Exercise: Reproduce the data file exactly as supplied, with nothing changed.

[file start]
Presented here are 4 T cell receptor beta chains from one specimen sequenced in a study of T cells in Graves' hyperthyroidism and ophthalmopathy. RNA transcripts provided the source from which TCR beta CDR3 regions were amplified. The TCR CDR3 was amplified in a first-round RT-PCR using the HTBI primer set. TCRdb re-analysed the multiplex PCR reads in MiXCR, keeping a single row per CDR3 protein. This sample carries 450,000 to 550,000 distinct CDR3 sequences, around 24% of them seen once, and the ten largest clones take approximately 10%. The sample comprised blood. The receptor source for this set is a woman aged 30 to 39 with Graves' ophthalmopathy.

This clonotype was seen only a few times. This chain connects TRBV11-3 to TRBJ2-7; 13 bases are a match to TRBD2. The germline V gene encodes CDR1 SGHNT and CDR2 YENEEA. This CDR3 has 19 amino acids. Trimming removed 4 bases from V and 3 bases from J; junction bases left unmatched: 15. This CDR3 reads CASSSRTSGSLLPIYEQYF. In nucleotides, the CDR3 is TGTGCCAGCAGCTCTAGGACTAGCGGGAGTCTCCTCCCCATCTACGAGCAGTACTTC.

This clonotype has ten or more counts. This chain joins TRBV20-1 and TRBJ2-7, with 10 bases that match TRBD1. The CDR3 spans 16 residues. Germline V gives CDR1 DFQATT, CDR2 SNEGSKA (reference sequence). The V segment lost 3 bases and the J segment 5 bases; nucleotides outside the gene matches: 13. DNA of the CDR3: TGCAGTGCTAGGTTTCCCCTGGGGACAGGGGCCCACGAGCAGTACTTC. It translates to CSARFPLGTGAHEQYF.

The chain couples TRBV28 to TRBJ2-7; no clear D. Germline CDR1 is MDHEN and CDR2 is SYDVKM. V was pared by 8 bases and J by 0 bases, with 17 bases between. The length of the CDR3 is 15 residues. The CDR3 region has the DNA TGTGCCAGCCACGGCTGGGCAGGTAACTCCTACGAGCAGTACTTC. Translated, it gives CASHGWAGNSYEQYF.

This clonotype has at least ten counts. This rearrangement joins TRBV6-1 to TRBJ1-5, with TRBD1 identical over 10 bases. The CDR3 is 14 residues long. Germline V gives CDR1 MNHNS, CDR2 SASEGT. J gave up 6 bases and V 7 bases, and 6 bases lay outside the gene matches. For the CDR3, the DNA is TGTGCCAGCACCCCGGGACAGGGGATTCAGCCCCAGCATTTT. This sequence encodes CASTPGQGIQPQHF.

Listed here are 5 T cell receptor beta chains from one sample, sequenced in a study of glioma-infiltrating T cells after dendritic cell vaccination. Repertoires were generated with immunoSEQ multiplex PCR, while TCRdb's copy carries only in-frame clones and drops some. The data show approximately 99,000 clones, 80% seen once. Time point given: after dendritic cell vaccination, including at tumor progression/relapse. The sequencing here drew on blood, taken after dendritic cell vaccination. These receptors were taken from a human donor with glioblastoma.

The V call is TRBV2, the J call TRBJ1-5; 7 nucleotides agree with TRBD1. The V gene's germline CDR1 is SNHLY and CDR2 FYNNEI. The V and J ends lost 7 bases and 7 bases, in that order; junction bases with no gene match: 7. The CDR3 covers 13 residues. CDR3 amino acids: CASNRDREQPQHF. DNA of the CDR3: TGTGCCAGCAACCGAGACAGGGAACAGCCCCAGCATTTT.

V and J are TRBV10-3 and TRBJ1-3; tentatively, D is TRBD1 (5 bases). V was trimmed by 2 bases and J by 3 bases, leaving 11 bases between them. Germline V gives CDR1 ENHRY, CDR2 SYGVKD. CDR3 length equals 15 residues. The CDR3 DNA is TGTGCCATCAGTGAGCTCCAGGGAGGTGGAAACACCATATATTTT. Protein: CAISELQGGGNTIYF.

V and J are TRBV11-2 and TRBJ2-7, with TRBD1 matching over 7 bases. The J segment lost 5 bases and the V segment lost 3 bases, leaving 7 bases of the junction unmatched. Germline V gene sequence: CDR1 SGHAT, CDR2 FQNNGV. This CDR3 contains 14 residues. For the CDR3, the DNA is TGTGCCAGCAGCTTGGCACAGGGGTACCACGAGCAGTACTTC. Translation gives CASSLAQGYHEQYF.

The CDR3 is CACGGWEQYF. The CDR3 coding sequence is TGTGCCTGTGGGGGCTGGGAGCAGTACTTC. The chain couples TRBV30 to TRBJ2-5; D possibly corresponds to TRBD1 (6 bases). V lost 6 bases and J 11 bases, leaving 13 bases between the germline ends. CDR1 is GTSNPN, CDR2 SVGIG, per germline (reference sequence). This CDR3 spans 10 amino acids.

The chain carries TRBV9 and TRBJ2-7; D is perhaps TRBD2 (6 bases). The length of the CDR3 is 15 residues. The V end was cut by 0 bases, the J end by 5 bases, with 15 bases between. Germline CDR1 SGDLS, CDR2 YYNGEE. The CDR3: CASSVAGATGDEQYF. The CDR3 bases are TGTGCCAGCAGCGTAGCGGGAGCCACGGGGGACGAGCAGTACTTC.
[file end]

Presented here are 4 T cell receptor beta chains from one specimen sequenced in a study of T cells in Graves' hyperthyroidism and ophthalmopathy. RNA transcripts provided the source from which TCR beta CDR3 regions were amplified. The TCR CDR3 was amplified in a first-round RT-PCR using the HTBI primer set. TCRdb re-analysed the multiplex PCR reads in MiXCR, keeping a single row per CDR3 protein. This sample carries 450,000 to 550,000 distinct CDR3 sequences, around 24% of them seen once, and the ten largest clones take approximately 10%. The sample comprised blood. The receptor source for this set is a woman aged 30 to 39 with Graves' ophthalmopathy.

This clonotype was seen only a few times. This chain connects TRBV11-3 to TRBJ2-7; 13 bases are a match to TRBD2. The germline V gene encodes CDR1 SGHNT and CDR2 YENEEA. This CDR3 has 19 amino acids. Trimming removed 4 bases from V and 3 bases from J; junction bases left unmatched: 15. This CDR3 reads CASSSRTSGSLLPIYEQYF. In nucleotides, the CDR3 is TGTGCCAGCAGCTCTAGGACTAGCGGGAGTCTCCTCCCCATCTACGAGCAGTACTTC.

This clonotype has ten or more counts. This chain joins TRBV20-1 and TRBJ2-7, with 10 bases that match TRBD1. The CDR3 spans 16 residues. Germline V gives CDR1 DFQATT, CDR2 SNEGSKA (reference sequence). The V segment lost 3 bases and the J segment 5 bases; nucleotides outside the gene matches: 13. DNA of the CDR3: TGCAGTGCTAGGTTTCCCCTGGGGACAGGGGCCCACGAGCAGTACTTC. It translates to CSARFPLGTGAHEQYF.

The chain couples TRBV28 to TRBJ2-7; no clear D. Germline CDR1 is MDHEN and CDR2 is SYDVKM. V was pared by 8 bases and J by 0 bases, with 17 bases between. The length of the CDR3 is 15 residues. The CDR3 region has the DNA TGTGCCAGCCACGGCTGGGCAGGTAACTCCTACGAGCAGTACTTC. Translated, it gives CASHGWAGNSYEQYF.

This clonotype has at least ten counts. This rearrangement joins TRBV6-1 to TRBJ1-5, with TRBD1 identical over 10 bases. The CDR3 is 14 residues long. Germline V gives CDR1 MNHNS, CDR2 SASEGT. J gave up 6 bases and V 7 bases, and 6 bases lay outside the gene matches. For the CDR3, the DNA is TGTGCCAGCACCCCGGGACAGGGGATTCAGCCCCAGCATTTT. This sequence encodes CASTPGQGIQPQHF.

Listed here are 5 T cell receptor beta chains from one sample, sequenced in a study of glioma-infiltrating T cells after dendritic cell vaccination. Repertoires were generated with immunoSEQ multiplex PCR, while TCRdb's copy carries only in-frame clones and drops some. The data show approximately 99,000 clones, 80% seen once. Time point given: after dendritic cell vaccination, including at tumor progression/relapse. The sequencing here drew on blood, taken after dendritic cell vaccination. These receptors were taken from a human donor with glioblastoma.

The V call is TRBV2, the J call TRBJ1-5; 7 nucleotides agree with TRBD1. The V gene's germline CDR1 is SNHLY and CDR2 FYNNEI. The V and J ends lost 7 bases and 7 bases, in that order; junction bases with no gene match: 7. The CDR3 covers 13 residues. CDR3 amino acids: CASNRDREQPQHF. DNA of the CDR3: TGTGCCAGCAACCGAGACAGGGAACAGCCCCAGCATTTT.

V and J are TRBV10-3 and TRBJ1-3; tentatively, D is TRBD1 (5 bases). V was trimmed by 2 bases and J by 3 bases, leaving 11 bases between them. Germline V gives CDR1 ENHRY, CDR2 SYGVKD. CDR3 length equals 15 residues. The CDR3 DNA is TGTGCCATCAGTGAGCTCCAGGGAGGTGGAAACACCATATATTTT. Protein: CAISELQGGGNTIYF.

V and J are TRBV11-2 and TRBJ2-7, with TRBD1 matching over 7 bases. The J segment lost 5 bases and the V segment lost 3 bases, leaving 7 bases of the junction unmatched. Germline V gene sequence: CDR1 SGHAT, CDR2 FQNNGV. This CDR3 contains 14 residues. For the CDR3, the DNA is TGTGCCAGCAGCTTGGCACAGGGGTACCACGAGCAGTACTTC. Translation gives CASSLAQGYHEQYF.

The CDR3 is CACGGWEQYF. The CDR3 coding sequence is TGTGCCTGTGGGGGCTGGGAGCAGTACTTC. The chain couples TRBV30 to TRBJ2-5; D possibly corresponds to TRBD1 (6 bases). V lost 6 bases and J 11 bases, leaving 13 bases between the germline ends. CDR1 is GTSNPN, CDR2 SVGIG, per germline (reference sequence). This CDR3 spans 10 amino acids.

The chain carries TRBV9 and TRBJ2-7; D is perhaps TRBD2 (6 bases). The length of the CDR3 is 15 residues. The V end was cut by 0 bases, the J end by 5 bases, with 15 bases between. Germline CDR1 SGDLS, CDR2 YYNGEE. The CDR3: CASSVAGATGDEQYF. The CDR3 bases are TGTGCCAGCAGCGTAGCGGGAGCCACGGGGGACGAGCAGTACTTC.